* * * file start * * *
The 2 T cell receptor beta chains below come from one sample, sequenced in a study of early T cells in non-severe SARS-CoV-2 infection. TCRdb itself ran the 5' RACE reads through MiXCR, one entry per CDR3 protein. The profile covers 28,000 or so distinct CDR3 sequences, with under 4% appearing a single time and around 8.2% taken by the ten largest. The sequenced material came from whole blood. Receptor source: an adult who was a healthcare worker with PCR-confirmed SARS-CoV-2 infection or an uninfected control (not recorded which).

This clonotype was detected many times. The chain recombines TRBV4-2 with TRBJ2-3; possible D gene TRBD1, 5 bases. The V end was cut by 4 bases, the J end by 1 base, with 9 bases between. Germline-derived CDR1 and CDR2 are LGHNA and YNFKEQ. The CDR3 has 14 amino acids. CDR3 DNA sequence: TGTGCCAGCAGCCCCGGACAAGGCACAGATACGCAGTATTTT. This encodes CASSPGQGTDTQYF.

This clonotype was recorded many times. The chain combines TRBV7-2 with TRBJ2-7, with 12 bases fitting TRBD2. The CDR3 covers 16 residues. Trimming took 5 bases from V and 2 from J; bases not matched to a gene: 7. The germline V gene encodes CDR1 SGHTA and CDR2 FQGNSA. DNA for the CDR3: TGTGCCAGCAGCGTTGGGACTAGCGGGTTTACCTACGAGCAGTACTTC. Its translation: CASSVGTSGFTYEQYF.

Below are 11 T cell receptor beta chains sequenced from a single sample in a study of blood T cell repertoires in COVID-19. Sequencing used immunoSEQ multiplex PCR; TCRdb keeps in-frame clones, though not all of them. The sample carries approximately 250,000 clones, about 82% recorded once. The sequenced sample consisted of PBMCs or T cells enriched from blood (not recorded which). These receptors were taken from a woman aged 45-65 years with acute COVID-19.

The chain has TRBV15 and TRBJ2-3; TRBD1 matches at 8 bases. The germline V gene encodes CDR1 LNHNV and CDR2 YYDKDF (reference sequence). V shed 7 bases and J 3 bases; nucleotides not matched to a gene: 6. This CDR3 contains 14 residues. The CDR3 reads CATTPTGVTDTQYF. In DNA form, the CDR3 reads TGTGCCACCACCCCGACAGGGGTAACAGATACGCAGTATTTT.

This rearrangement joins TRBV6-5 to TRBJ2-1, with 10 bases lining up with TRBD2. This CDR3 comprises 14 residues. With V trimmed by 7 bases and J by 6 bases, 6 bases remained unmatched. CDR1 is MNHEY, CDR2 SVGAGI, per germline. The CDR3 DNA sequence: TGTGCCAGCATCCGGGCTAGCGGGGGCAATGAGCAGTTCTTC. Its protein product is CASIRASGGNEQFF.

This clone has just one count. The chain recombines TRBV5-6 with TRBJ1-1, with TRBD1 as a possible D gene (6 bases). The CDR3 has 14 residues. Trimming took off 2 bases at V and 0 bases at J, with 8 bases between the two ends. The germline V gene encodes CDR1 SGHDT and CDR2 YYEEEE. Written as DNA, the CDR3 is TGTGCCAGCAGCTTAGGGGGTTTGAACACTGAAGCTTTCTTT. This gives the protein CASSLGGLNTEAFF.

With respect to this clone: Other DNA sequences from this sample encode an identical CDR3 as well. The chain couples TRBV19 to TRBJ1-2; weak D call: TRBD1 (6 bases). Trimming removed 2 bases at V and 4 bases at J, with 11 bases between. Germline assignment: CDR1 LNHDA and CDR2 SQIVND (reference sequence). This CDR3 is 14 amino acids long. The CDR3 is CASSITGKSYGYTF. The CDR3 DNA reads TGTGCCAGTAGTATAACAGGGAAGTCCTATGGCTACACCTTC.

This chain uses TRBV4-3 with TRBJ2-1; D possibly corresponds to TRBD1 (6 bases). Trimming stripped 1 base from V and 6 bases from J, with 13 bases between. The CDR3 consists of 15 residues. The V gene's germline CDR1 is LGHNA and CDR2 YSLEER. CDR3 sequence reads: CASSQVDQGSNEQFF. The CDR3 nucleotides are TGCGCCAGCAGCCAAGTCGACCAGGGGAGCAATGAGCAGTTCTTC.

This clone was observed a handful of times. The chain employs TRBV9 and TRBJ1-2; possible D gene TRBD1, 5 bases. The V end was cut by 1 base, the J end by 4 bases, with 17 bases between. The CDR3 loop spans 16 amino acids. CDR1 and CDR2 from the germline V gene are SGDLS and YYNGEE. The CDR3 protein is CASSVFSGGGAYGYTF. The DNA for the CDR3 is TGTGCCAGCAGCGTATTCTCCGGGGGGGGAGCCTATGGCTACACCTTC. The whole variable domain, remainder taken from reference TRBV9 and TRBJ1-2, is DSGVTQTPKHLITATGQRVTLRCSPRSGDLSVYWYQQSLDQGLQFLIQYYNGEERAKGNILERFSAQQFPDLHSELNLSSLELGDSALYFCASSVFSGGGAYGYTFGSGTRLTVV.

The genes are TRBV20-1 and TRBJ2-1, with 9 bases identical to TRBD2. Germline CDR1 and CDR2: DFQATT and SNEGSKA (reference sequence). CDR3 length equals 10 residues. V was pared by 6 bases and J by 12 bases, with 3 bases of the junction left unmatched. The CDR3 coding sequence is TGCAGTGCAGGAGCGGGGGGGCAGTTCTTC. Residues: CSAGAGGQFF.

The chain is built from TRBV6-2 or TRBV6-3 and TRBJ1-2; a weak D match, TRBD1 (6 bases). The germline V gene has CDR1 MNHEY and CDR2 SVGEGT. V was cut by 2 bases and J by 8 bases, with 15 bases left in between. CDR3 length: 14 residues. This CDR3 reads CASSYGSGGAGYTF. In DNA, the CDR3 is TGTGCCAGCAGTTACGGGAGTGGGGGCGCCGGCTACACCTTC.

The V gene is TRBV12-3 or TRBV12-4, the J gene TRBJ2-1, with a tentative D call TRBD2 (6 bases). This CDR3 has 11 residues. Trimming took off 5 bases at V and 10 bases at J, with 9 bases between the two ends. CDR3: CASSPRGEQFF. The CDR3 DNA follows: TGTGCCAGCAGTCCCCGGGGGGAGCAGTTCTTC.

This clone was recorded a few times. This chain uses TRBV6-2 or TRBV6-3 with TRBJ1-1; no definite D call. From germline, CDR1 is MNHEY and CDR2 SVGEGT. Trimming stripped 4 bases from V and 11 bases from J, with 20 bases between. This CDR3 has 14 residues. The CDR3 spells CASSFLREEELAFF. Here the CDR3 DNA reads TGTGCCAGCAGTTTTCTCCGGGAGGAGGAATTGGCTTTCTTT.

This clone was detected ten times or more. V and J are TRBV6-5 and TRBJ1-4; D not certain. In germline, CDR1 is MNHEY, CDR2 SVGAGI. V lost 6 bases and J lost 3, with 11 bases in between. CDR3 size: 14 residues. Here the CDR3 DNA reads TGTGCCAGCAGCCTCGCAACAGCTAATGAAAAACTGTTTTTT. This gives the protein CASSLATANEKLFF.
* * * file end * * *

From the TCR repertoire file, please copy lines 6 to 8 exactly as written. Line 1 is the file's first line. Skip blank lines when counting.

This rearrangement joins TRBV6-5 to TRBJ2-1, with 10 bases lining up with TRBD2. This CDR3 comprises 14 residues. With V trimmed by 7 bases and J by 6 bases, 6 bases remained unmatched. CDR1 is MNHEY, CDR2 SVGAGI, per germline. The CDR3 DNA sequence: TGTGCCAGCATCCGGGCTAGCGGGGGCAATGAGCAGTTCTTC. Its protein product is CASIRASGGNEQFF.

This clone has just one count. The chain recombines TRBV5-6 with TRBJ1-1, with TRBD1 as a possible D gene (6 bases). The CDR3 has 14 residues. Trimming took off 2 bases at V and 0 bases at J, with 8 bases between the two ends. The germline V gene encodes CDR1 SGHDT and CDR2 YYEEEE. Written as DNA, the CDR3 is TGTGCCAGCAGCTTAGGGGGTTTGAACACTGAAGCTTTCTTT. This gives the protein CASSLGGLNTEAFF.

With respect to this clone: Other DNA sequences from this sample encode an identical CDR3 as well. The chain couples TRBV19 to TRBJ1-2; weak D call: TRBD1 (6 bases). Trimming removed 2 bases at V and 4 bases at J, with 11 bases between. Germline assignment: CDR1 LNHDA and CDR2 SQIVND (reference sequence). This CDR3 is 14 amino acids long. The CDR3 is CASSITGKSYGYTF. The CDR3 DNA reads TGTGCCAGTAGTATAACAGGGAAGTCCTATGGCTACACCTTC.